What aspect of your creative practice gives you the biggest thrill?
Seeing the journey from studio to stage.
How does your environment affect your work?
100% effect without a planet we cannot dance…
Do you like to look at the big picture or focus on the details?
Global learner with a keen eye for details.
What's your number one business tip for surviving (and thriving) in the creative industries?
Patience & perseverance to your goal.
Which of your projects to date has given you the most satisfaction?
1998 Dance Oceania 2000, New Caledonia with other indigenous choreographers, African Germaine Acogny & Aboriginal Bernadette Walong & myself workshopping with 20 traditional dancers from Fiji, Papua, Samoa, Kanaky, Wallis and Rarotonga for 2 weeks – heaven!
Who or what has inspired you recently?
Dolina Wehipeihana for her ability to dance amazingly, produce shows and have babies!
What does Matariki mean to you?
Everything, Matariki can relate to all aspects of Maori culture in some way or another. I have practiced the tikanga of Matariki for many years with whanau and rangatira like Pita Turei and Ngarimu Blair who have enabled an authentic kaupapa around Matariki. I was part of the beginning of the Matariki festival in Tamaki Makaurau and is great to see how people have responded to something that was outlawed under the Tohunga Suppression Act 1910 (repealed 1963) and we can once again commemorate our tupuna and lands in safety.
Tell us about your work for Whetu.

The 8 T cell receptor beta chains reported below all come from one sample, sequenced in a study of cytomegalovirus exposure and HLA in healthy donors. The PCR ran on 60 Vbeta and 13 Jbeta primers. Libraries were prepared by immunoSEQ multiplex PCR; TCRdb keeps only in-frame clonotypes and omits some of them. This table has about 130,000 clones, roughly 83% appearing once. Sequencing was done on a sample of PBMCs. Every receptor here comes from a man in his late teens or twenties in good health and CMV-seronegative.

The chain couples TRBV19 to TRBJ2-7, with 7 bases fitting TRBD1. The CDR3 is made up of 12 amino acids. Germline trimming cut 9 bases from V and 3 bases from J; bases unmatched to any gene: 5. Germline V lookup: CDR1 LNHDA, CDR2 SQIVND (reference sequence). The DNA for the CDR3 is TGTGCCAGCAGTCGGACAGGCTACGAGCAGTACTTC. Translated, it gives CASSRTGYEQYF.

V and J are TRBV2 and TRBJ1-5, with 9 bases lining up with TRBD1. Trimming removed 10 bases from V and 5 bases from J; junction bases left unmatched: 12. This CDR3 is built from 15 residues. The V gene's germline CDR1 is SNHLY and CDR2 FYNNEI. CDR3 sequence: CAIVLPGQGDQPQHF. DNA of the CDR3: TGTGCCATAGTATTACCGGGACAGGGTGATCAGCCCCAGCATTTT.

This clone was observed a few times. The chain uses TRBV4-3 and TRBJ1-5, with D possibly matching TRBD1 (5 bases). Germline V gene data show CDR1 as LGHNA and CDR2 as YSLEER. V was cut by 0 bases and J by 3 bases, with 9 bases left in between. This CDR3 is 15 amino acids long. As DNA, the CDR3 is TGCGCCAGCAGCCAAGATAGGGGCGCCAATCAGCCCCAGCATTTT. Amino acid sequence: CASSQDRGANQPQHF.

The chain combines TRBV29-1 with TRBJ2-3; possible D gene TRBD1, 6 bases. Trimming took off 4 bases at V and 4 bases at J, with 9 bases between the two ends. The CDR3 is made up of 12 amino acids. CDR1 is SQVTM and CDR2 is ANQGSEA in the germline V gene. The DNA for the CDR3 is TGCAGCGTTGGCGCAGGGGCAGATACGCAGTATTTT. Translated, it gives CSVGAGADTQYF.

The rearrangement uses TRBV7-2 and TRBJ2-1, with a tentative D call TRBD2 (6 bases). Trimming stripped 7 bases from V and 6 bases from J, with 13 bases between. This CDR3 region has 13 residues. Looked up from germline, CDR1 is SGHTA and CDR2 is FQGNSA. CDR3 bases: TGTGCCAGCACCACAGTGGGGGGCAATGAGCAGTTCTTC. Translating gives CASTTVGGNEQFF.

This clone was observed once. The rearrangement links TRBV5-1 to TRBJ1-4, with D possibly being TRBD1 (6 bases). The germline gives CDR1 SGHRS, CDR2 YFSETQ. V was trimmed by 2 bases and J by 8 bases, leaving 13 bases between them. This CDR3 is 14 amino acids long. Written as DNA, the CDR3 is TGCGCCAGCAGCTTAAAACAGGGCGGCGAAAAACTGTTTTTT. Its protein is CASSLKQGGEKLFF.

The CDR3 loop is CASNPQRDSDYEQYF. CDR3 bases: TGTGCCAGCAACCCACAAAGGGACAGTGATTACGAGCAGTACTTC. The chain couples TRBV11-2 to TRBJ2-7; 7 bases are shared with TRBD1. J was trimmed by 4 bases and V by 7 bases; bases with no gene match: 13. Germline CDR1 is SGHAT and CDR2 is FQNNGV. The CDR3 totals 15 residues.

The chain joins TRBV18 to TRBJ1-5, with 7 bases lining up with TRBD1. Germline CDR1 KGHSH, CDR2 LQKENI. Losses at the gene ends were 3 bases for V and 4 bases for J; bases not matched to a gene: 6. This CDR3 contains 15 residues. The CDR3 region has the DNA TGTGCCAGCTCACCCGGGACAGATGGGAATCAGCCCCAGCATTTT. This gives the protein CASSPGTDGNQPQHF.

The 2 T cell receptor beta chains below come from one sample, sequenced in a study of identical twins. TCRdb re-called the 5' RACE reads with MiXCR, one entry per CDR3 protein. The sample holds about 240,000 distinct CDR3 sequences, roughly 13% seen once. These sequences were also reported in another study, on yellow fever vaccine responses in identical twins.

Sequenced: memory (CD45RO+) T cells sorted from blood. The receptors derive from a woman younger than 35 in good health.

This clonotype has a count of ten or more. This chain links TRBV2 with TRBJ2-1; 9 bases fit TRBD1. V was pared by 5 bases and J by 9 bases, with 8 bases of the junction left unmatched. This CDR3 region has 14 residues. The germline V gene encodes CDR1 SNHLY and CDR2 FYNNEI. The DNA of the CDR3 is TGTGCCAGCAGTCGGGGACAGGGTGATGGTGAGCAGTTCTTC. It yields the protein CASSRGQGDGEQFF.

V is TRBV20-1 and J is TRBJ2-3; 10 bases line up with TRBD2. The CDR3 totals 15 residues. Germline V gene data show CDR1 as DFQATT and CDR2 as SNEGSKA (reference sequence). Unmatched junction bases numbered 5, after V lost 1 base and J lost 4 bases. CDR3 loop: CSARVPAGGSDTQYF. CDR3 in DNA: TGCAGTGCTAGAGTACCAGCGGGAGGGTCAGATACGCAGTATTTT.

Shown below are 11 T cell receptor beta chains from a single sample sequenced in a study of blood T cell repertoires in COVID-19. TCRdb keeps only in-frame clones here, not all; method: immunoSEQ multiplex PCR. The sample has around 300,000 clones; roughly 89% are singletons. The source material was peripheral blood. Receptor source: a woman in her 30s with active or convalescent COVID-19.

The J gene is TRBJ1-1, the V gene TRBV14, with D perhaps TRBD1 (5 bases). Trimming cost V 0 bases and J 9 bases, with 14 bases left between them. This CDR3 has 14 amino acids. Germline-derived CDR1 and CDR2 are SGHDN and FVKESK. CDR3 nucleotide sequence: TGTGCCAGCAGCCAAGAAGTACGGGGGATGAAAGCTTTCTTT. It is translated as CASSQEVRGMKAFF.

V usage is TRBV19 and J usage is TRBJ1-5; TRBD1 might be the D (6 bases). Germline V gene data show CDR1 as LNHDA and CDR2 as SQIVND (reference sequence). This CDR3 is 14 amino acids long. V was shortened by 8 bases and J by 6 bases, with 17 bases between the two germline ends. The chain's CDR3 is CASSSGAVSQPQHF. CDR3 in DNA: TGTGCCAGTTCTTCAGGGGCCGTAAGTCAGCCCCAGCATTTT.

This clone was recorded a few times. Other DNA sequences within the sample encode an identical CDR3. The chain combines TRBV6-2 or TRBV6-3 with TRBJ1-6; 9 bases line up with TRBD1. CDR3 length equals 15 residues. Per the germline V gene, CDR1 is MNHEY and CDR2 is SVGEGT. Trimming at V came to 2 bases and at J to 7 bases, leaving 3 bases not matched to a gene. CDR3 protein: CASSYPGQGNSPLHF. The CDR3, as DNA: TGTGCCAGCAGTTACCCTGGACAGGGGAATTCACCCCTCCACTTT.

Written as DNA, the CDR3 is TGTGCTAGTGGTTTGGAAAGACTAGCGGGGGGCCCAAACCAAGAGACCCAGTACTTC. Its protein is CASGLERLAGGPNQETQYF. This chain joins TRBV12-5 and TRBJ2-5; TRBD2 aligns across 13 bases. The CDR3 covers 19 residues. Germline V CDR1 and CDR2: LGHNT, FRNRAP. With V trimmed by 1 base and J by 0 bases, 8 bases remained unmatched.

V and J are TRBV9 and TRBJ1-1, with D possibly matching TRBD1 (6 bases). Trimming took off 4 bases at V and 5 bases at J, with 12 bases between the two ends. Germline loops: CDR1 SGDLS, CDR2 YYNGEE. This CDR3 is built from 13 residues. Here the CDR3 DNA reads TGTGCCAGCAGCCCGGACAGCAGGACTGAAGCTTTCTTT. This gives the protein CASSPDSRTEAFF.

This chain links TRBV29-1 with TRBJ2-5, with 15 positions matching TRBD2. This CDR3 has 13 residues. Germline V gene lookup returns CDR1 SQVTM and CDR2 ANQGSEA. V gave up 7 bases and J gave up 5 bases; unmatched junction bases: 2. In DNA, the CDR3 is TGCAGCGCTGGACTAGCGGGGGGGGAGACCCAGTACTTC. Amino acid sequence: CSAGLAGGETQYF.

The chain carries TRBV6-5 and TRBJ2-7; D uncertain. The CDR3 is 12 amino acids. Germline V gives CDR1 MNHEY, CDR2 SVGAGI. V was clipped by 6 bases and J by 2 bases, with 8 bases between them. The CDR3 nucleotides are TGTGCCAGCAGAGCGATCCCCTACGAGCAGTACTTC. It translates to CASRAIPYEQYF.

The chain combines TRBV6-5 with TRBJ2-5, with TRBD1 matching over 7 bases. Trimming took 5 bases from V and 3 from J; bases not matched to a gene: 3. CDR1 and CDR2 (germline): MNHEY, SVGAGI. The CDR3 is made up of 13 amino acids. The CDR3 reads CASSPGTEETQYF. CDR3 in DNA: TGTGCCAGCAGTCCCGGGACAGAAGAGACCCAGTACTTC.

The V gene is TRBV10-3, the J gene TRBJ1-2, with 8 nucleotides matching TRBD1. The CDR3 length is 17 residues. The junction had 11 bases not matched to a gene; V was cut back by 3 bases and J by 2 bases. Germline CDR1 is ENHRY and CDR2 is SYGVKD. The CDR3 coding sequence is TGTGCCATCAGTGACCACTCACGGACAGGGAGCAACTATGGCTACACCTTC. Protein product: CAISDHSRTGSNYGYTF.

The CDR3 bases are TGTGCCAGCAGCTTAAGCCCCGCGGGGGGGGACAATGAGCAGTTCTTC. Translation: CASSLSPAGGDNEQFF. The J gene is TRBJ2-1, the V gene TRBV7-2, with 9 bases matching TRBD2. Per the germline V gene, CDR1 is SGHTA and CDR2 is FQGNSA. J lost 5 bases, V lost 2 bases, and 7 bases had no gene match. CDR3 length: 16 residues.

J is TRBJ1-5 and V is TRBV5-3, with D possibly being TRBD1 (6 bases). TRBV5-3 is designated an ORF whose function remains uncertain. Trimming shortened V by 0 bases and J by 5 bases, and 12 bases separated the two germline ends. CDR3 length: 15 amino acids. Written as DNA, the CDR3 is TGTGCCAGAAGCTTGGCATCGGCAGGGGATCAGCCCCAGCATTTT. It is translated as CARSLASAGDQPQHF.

Mauri was created in 2003 with Atamira and commissioned by Toi Maori Aotearoa and is wonderful to have the unique opportunity to rework this piece. I have made the work 12 minutes long from an original 25 minutes and this has given a wonderful flow and continuum to the overall structure. The dancers are superb and I feel great that Maori now have a recognised company with a reasonable level of funds to secure our artform. Mauri is the life force and energy that resides in people, animals, forests and waterways.
If you could go back and choose a completely different career path to the one you've chosen, what would it be?
Environmental or healing people
What place is always with you, wherever you go?
Hauraki, Matai Whetu Marae
What's the best way to listen to music, and why?
Driving in my car.
You are given a piece of string, a stick and some fabric. What do you make?
Manu Aute - Kite String made from raupo strands, stick from toitoi and fabric is beaten flax.
What's the best stress relief advice you've ever been given?
Karakia is awesome for focus, shifting feelings and clearing whats in your way.
What's great about today?
Composer for Mauri, DLT Daryl Thompson, giving me feedback after seeing rehearsal and loving the work more than the original version.
What’s your big idea for 2010 and 2011?
Having the courage to take the work I do to another level.
- Atamira Dance Company presents Whetu
Hamilton – Telecom Playhouse – June 16th and 17th. Ph: 07 8585100
Rotorua – Arts Village – June 19th and 20th Ph: 07 348 9008 www.ticketek.co.nz
Wellington – Te Papa (Kowhiti Festival) – June 24th, 25th, 26th and 27th
Ph: 04 384 2294 www.ticketek.co.nz
Auckland – Hawkins Theatre (Papakura) – June 29th. Ph: 09 2977712 www.ticketek.co.nz
For more information and ticketing, visit http://www.atamiradance.co.nz